Flagler Beach Fiction Series
It’s All About Time
RebaPort wanted to lift her laptop and slam it to the floor, before stepping on it, kicking it across the small room and breaking it into tiny little pieces.
Her twins were home and, currently, arguing over the game controllers, even though they each had their own. Reba’s husband, Sam, owned his own software business and worked from the extra bedroom upstairs. From 9 am until 5 pm, except for a regimented lunch hour from noon until 1 pm, his door was closed and he was working. He was the bread winner, but she wanted to be the famous writer and turn this hobby into a viable income, one she could be proud of. She wanted a steady income so she would be seen as more than Sam’s doting wife and mother to the twins. She wanted her own career, her own money, and she wanted to do it in style.
This book was her ticket to this and more. Only, right now, she couldn’t string three words together to form a sentence without freaking out. She felt like a wannabe hack. Who was going to read her lame story about a little boy who saw ghosts in his house?
Reba was glad no one else was in the side room of Kokomo’s Café with her, because she probably looked insane. She took turns covering her face with her hands and then shaking them at the computer screen she felt was mocking her.
She knew how the story would end, and the first six chapters were brilliant. Her mother, back home in Illinois, had read and loved it, so far. She had asked a few questions, so Reba knew she’d actually taken the time to read it. The middle chapters, however, weren’t coming to her. She needed to move the character along and get him to see the ghost his mom couldn’t see but could hear.
But how? Reba shadow-punched the laptop in frustration. She giggled, suddenly, when she thought of the faces Mac and Ginny would give her if she started screaming, or what they’d do if she smashed the side window out with her computer. “Probably call the police,” she whispered. She was losing her mind. Reba decided to check her e-mail, Facebook, Twitter, Pinterest, Instagram and LinkedIn accounts, quickly, before writing again. Maybe she could find inspiration among the cat memes and one-sided religious and political rants.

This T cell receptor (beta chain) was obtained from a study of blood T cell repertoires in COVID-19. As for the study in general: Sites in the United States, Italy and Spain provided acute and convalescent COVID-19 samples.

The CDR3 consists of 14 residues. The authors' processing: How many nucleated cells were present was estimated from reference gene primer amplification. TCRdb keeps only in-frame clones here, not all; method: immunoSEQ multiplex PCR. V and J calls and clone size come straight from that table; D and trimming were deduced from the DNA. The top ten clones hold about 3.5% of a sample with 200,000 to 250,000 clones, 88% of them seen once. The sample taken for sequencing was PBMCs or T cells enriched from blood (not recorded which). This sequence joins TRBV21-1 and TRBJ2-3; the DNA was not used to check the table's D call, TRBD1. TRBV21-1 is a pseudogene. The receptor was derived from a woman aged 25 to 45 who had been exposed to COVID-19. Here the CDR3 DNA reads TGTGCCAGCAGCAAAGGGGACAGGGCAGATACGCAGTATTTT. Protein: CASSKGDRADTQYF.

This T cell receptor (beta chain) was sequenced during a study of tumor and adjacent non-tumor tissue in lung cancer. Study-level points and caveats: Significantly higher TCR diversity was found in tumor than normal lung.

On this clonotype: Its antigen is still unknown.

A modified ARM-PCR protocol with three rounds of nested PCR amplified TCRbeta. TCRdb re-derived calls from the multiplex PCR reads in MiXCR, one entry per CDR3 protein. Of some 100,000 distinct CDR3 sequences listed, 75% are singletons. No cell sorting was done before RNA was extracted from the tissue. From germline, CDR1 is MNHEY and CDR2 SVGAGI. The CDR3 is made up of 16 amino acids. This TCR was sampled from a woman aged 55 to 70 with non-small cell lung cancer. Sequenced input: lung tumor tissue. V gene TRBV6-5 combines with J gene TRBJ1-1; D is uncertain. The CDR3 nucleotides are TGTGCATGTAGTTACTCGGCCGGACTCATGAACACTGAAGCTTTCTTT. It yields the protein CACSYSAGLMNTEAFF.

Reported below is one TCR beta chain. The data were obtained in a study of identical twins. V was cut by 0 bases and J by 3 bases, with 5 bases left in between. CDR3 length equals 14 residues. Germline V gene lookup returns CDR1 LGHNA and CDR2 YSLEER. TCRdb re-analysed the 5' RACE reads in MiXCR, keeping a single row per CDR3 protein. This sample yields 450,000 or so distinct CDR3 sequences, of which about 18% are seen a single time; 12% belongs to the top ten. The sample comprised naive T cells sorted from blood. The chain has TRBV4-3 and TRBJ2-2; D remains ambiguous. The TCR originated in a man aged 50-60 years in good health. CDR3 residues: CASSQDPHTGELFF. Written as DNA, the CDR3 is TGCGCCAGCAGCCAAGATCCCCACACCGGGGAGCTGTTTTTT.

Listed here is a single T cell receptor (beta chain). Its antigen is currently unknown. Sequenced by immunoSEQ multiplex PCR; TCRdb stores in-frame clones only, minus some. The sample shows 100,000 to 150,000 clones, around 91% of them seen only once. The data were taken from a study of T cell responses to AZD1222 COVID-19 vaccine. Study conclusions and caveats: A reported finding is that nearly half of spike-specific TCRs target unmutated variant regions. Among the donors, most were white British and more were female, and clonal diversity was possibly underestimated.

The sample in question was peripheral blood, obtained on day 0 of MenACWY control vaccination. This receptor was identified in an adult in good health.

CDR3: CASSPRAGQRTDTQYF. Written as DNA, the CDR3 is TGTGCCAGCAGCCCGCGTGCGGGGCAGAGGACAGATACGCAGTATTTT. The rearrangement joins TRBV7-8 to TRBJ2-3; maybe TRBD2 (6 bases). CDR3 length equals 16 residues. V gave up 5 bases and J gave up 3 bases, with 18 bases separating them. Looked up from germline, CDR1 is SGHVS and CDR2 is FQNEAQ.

Reba didn’t know how much time she’d wasted until her cell phone rang. She checked the time: 12:25. Time flies when you’re wasting time, she thought. She was going to write that down as soon as she answered the phone. She was sure she could use the line in this book. “Hello?”
“Hey… where are you?”
“I’m at Kokomo’s Café, writing. I told you this morning I was going to catch up on my book.”
“How’s it going?” Sam asked.
Reba stared at her computer, with an angry cat meme staring at her. “Great,” she mumbled. “How’s work for you, today?”
“It’s going great. Just hanging around here… getting hungry.”
“I’m a bit hungry, too.”
“What are you bringing home?” her husband asked.
Ah, he’s waiting for me to give him lunch, she thought. “I’m not coming home just yet. I want to finish this chapter.” I really just want to write a damn sentence without wanting to kill someone.
“Alright…” Sam paused on the phone.
“I have work to do,” Reba finally said.
“I’m hungry,” he blurted.
“Then make something. You’re a grown man. I think one lunch by yourself won’t kill you.”
“The twins are hungry, too. There’s nothing to eat in the house. Why can’t you get us McDonald’s?”
Reba sighed. “I’m not driving over the bridge to get you burgers when you can make a sandwich. There’s ham, salami and cheese. Bread is on the counter. That shouldn’t be hard to do.”
“I guess. I lost half of my lunch break.”
Reba laughed. “You work at home. I don’t think the internet will crash if you get back online at 1:08. I’ll be home when I get home.”
“What’s for dinner?”
Reba wished she was home, so she could slam the laptop over Sam’s head and kill two birds with one stone. Finally, she took a deep breath and calmed down. “I’ll bring home McDonald’s for dinner.”
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